10. It’s been a long time since I’ve departed from pre-clearance airport, plus it was before my Global Entry days. These days, is there a dedicated area for Global Entry at pre-clearance airports?

  11. If preclearance can screen for covid also then I think that would be wonderful! Any way to help stop covid spread is essential!

  12. I too hate pre-clearance at the point of origin, but as an Aussie who flies to the US East Coast visa Asia partly to avoid the immigration nightmare of LAX (and partly to avoid flying US carriers, especially on domestic routes after a long-haul flight), this could be a game changer. I’d rather get the hassle out of the way after a shortish flight to Taipei and then stroll straight out of the airport after 22 hours in the air.

  13. I really do not like preclearance. Right now, it is a joy to transit through TPE — good lounges, fast and efficient security lines, and easy to walk from gate to gate. Also there is no need to allow extra time for immigration and extra heavy and time-consuming US-style security (shoes off, and millimeter wave detectors). I believe that virtually no preclearance security station permits a fast track for TSA Precheck — everyone gets heavy and intrusive security treatment.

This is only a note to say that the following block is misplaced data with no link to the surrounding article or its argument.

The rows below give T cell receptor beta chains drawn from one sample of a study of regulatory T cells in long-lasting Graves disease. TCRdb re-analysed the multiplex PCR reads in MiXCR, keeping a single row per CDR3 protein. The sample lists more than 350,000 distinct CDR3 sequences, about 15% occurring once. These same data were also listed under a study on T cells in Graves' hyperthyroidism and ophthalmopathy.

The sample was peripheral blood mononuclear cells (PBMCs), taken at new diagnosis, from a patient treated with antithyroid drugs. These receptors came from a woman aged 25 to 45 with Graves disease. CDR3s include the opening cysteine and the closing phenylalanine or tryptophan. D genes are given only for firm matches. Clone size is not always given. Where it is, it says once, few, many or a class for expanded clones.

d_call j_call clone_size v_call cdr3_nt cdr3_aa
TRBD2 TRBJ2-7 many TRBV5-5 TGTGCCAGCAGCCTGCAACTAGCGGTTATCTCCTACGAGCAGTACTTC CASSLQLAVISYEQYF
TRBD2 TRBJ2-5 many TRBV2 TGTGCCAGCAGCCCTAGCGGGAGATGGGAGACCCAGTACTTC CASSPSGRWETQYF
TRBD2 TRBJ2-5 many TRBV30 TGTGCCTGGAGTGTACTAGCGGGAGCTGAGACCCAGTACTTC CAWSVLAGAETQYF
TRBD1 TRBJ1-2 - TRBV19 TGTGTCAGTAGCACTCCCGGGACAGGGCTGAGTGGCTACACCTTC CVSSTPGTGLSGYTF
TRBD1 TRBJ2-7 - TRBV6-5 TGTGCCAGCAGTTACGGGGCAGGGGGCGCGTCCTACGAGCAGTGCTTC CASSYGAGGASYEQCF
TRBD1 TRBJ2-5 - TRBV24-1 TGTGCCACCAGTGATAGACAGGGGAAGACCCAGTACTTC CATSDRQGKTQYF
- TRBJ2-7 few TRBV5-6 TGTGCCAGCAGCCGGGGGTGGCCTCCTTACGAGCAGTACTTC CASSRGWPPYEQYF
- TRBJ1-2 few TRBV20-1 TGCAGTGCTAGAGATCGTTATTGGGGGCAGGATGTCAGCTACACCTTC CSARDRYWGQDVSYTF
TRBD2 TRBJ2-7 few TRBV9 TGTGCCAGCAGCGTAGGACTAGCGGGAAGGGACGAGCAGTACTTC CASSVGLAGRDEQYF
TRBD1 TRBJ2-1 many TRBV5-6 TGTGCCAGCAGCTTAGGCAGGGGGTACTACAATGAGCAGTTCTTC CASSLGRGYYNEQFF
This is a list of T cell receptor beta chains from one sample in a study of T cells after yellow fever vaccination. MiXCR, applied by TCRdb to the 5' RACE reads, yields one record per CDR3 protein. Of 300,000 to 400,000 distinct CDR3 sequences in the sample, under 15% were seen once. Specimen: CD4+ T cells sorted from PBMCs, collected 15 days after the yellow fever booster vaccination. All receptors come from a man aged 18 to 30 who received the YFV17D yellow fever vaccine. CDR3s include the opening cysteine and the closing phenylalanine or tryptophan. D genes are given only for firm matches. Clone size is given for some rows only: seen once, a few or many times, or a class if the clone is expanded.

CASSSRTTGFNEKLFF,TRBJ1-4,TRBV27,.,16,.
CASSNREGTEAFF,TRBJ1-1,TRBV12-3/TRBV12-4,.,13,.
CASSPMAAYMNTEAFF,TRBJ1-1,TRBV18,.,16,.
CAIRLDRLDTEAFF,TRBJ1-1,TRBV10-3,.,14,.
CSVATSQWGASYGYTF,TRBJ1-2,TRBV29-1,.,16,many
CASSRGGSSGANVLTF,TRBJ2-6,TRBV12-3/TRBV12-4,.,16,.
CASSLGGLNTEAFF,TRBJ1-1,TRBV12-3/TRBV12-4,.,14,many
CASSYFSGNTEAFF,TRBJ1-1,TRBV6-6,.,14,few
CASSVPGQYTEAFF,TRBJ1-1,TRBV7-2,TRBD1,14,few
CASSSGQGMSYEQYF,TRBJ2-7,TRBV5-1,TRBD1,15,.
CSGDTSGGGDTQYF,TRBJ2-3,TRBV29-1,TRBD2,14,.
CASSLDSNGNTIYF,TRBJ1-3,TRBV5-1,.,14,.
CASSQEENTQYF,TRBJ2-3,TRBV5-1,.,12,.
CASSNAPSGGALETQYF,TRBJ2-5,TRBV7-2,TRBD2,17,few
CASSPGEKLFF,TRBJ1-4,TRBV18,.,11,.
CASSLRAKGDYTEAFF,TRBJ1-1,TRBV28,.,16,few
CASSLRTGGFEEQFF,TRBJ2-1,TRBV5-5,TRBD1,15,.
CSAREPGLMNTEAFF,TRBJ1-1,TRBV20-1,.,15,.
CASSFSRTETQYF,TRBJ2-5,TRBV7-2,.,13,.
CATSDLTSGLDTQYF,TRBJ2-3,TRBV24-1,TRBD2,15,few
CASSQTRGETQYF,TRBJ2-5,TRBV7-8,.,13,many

Once I get stateside, immigration is usually not a problem. Preclearance at TPE would ruin all of that for travel to USA.

  14. Preclearance is great. International terminals in the US are in the worst airports. The more I can avoid garbage airports like LAX, the better. Granted this makes more sense with Canadian cities than Taipei, since you’re not going to have a direct flight between Taipei and Long Beach for instance even if you were allowed to, but it does make connections much easier since you don’t have to traverse international to domestic terminals and go through immigration, baggage, and back through security again upon arrival.